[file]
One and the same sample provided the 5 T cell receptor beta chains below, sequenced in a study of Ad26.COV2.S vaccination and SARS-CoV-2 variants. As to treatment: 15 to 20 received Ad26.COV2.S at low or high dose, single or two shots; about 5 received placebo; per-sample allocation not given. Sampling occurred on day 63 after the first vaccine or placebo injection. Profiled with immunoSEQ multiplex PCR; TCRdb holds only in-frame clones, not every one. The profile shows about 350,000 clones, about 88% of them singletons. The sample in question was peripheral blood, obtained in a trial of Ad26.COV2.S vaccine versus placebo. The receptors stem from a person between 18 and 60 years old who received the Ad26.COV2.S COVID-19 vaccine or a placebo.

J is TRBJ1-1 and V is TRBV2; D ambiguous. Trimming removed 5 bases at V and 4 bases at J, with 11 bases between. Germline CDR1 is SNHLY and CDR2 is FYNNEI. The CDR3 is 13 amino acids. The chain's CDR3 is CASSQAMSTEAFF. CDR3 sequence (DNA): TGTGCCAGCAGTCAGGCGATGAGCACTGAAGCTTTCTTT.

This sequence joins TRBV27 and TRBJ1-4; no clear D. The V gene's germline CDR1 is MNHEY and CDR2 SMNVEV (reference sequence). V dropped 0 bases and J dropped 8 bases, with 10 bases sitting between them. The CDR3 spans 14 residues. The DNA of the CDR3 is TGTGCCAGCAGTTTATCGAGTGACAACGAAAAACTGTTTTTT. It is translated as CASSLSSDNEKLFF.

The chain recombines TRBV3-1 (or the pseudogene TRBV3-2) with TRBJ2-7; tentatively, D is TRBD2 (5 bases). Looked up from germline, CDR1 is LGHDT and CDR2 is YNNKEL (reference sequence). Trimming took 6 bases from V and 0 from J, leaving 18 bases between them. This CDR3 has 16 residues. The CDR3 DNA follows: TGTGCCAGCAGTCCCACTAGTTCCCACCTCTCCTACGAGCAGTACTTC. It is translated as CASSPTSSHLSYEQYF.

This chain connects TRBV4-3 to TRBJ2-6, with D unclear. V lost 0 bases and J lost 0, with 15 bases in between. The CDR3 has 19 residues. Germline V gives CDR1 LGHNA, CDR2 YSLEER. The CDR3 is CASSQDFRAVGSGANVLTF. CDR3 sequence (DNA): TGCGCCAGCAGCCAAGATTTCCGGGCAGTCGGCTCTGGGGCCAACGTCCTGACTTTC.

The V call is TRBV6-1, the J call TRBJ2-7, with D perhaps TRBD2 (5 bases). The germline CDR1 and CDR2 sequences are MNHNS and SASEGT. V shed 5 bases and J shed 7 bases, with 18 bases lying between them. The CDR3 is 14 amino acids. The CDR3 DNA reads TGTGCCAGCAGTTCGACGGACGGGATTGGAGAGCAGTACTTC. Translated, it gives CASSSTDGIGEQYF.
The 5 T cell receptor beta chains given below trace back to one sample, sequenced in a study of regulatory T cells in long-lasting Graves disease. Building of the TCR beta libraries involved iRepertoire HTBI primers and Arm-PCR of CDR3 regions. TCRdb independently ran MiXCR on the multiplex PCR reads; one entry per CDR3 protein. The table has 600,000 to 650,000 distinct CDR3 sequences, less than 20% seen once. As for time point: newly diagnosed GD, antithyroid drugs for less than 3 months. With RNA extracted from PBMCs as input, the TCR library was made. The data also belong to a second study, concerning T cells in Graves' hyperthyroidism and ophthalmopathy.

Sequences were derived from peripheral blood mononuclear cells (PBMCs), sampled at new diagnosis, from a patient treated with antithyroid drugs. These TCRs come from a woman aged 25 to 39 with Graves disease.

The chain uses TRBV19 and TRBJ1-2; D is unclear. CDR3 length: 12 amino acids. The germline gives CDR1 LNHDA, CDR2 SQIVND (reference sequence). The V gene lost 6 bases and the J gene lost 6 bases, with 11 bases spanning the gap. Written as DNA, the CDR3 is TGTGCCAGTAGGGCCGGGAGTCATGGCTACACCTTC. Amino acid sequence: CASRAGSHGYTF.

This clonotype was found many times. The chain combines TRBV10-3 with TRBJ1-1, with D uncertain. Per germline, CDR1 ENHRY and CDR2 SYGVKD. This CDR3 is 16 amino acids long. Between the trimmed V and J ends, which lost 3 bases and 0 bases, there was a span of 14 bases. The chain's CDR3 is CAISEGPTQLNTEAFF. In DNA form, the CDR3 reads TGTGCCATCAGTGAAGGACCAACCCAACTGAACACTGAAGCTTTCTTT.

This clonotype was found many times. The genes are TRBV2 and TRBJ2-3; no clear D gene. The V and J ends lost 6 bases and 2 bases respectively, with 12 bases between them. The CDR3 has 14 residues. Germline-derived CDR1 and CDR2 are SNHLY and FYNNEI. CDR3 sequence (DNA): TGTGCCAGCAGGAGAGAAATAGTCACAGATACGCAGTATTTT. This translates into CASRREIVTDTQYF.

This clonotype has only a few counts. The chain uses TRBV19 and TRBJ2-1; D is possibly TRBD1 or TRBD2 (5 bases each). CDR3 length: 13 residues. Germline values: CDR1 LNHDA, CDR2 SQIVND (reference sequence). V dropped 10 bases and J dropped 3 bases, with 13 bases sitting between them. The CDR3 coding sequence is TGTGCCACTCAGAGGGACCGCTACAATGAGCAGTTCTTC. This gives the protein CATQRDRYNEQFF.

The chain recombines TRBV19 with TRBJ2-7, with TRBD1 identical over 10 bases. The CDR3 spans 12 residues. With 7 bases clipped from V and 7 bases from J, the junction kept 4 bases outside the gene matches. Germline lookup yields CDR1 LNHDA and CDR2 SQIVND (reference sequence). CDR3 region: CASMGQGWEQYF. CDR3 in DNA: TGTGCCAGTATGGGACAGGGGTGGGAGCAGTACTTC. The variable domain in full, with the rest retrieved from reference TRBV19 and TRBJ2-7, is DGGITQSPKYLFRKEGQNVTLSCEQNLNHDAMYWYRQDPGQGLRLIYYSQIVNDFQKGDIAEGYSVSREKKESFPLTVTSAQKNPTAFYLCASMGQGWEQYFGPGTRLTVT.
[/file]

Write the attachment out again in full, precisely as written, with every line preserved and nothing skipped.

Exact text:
One and the same sample provided the 5 T cell receptor beta chains below, sequenced in a study of Ad26.COV2.S vaccination and SARS-CoV-2 variants. As to treatment: 15 to 20 received Ad26.COV2.S at low or high dose, single or two shots; about 5 received placebo; per-sample allocation not given. Sampling occurred on day 63 after the first vaccine or placebo injection. Profiled with immunoSEQ multiplex PCR; TCRdb holds only in-frame clones, not every one. The profile shows about 350,000 clones, about 88% of them singletons. The sample in question was peripheral blood, obtained in a trial of Ad26.COV2.S vaccine versus placebo. The receptors stem from a person between 18 and 60 years old who received the Ad26.COV2.S COVID-19 vaccine or a placebo.

J is TRBJ1-1 and V is TRBV2; D ambiguous. Trimming removed 5 bases at V and 4 bases at J, with 11 bases between. Germline CDR1 is SNHLY and CDR2 is FYNNEI. The CDR3 is 13 amino acids. The chain's CDR3 is CASSQAMSTEAFF. CDR3 sequence (DNA): TGTGCCAGCAGTCAGGCGATGAGCACTGAAGCTTTCTTT.

This sequence joins TRBV27 and TRBJ1-4; no clear D. The V gene's germline CDR1 is MNHEY and CDR2 SMNVEV (reference sequence). V dropped 0 bases and J dropped 8 bases, with 10 bases sitting between them. The CDR3 spans 14 residues. The DNA of the CDR3 is TGTGCCAGCAGTTTATCGAGTGACAACGAAAAACTGTTTTTT. It is translated as CASSLSSDNEKLFF.

The chain recombines TRBV3-1 (or the pseudogene TRBV3-2) with TRBJ2-7; tentatively, D is TRBD2 (5 bases). Looked up from germline, CDR1 is LGHDT and CDR2 is YNNKEL (reference sequence). Trimming took 6 bases from V and 0 from J, leaving 18 bases between them. This CDR3 has 16 residues. The CDR3 DNA follows: TGTGCCAGCAGTCCCACTAGTTCCCACCTCTCCTACGAGCAGTACTTC. It is translated as CASSPTSSHLSYEQYF.

This chain connects TRBV4-3 to TRBJ2-6, with D unclear. V lost 0 bases and J lost 0, with 15 bases in between. The CDR3 has 19 residues. Germline V gives CDR1 LGHNA, CDR2 YSLEER. The CDR3 is CASSQDFRAVGSGANVLTF. CDR3 sequence (DNA): TGCGCCAGCAGCCAAGATTTCCGGGCAGTCGGCTCTGGGGCCAACGTCCTGACTTTC.

The V call is TRBV6-1, the J call TRBJ2-7, with D perhaps TRBD2 (5 bases). The germline CDR1 and CDR2 sequences are MNHNS and SASEGT. V shed 5 bases and J shed 7 bases, with 18 bases lying between them. The CDR3 is 14 amino acids. The CDR3 DNA reads TGTGCCAGCAGTTCGACGGACGGGATTGGAGAGCAGTACTTC. Translated, it gives CASSSTDGIGEQYF.
The 5 T cell receptor beta chains given below trace back to one sample, sequenced in a study of regulatory T cells in long-lasting Graves disease. Building of the TCR beta libraries involved iRepertoire HTBI primers and Arm-PCR of CDR3 regions. TCRdb independently ran MiXCR on the multiplex PCR reads; one entry per CDR3 protein. The table has 600,000 to 650,000 distinct CDR3 sequences, less than 20% seen once. As for time point: newly diagnosed GD, antithyroid drugs for less than 3 months. With RNA extracted from PBMCs as input, the TCR library was made. The data also belong to a second study, concerning T cells in Graves' hyperthyroidism and ophthalmopathy.

Sequences were derived from peripheral blood mononuclear cells (PBMCs), sampled at new diagnosis, from a patient treated with antithyroid drugs. These TCRs come from a woman aged 25 to 39 with Graves disease.

The chain uses TRBV19 and TRBJ1-2; D is unclear. CDR3 length: 12 amino acids. The germline gives CDR1 LNHDA, CDR2 SQIVND (reference sequence). The V gene lost 6 bases and the J gene lost 6 bases, with 11 bases spanning the gap. Written as DNA, the CDR3 is TGTGCCAGTAGGGCCGGGAGTCATGGCTACACCTTC. Amino acid sequence: CASRAGSHGYTF.

This clonotype was found many times. The chain combines TRBV10-3 with TRBJ1-1, with D uncertain. Per germline, CDR1 ENHRY and CDR2 SYGVKD. This CDR3 is 16 amino acids long. Between the trimmed V and J ends, which lost 3 bases and 0 bases, there was a span of 14 bases. The chain's CDR3 is CAISEGPTQLNTEAFF. In DNA form, the CDR3 reads TGTGCCATCAGTGAAGGACCAACCCAACTGAACACTGAAGCTTTCTTT.

This clonotype was found many times. The genes are TRBV2 and TRBJ2-3; no clear D gene. The V and J ends lost 6 bases and 2 bases respectively, with 12 bases between them. The CDR3 has 14 residues. Germline-derived CDR1 and CDR2 are SNHLY and FYNNEI. CDR3 sequence (DNA): TGTGCCAGCAGGAGAGAAATAGTCACAGATACGCAGTATTTT. This translates into CASRREIVTDTQYF.

This clonotype has only a few counts. The chain uses TRBV19 and TRBJ2-1; D is possibly TRBD1 or TRBD2 (5 bases each). CDR3 length: 13 residues. Germline values: CDR1 LNHDA, CDR2 SQIVND (reference sequence). V dropped 10 bases and J dropped 3 bases, with 13 bases sitting between them. The CDR3 coding sequence is TGTGCCACTCAGAGGGACCGCTACAATGAGCAGTTCTTC. This gives the protein CATQRDRYNEQFF.

The chain recombines TRBV19 with TRBJ2-7, with TRBD1 identical over 10 bases. The CDR3 spans 12 residues. With 7 bases clipped from V and 7 bases from J, the junction kept 4 bases outside the gene matches. Germline lookup yields CDR1 LNHDA and CDR2 SQIVND (reference sequence). CDR3 region: CASMGQGWEQYF. CDR3 in DNA: TGTGCCAGTATGGGACAGGGGTGGGAGCAGTACTTC. The variable domain in full, with the rest retrieved from reference TRBV19 and TRBJ2-7, is DGGITQSPKYLFRKEGQNVTLSCEQNLNHDAMYWYRQDPGQGLRLIYYSQIVNDFQKGDIAEGYSVSREKKESFPLTVTSAQKNPTAFYLCASMGQGWEQYFGPGTRLTVT.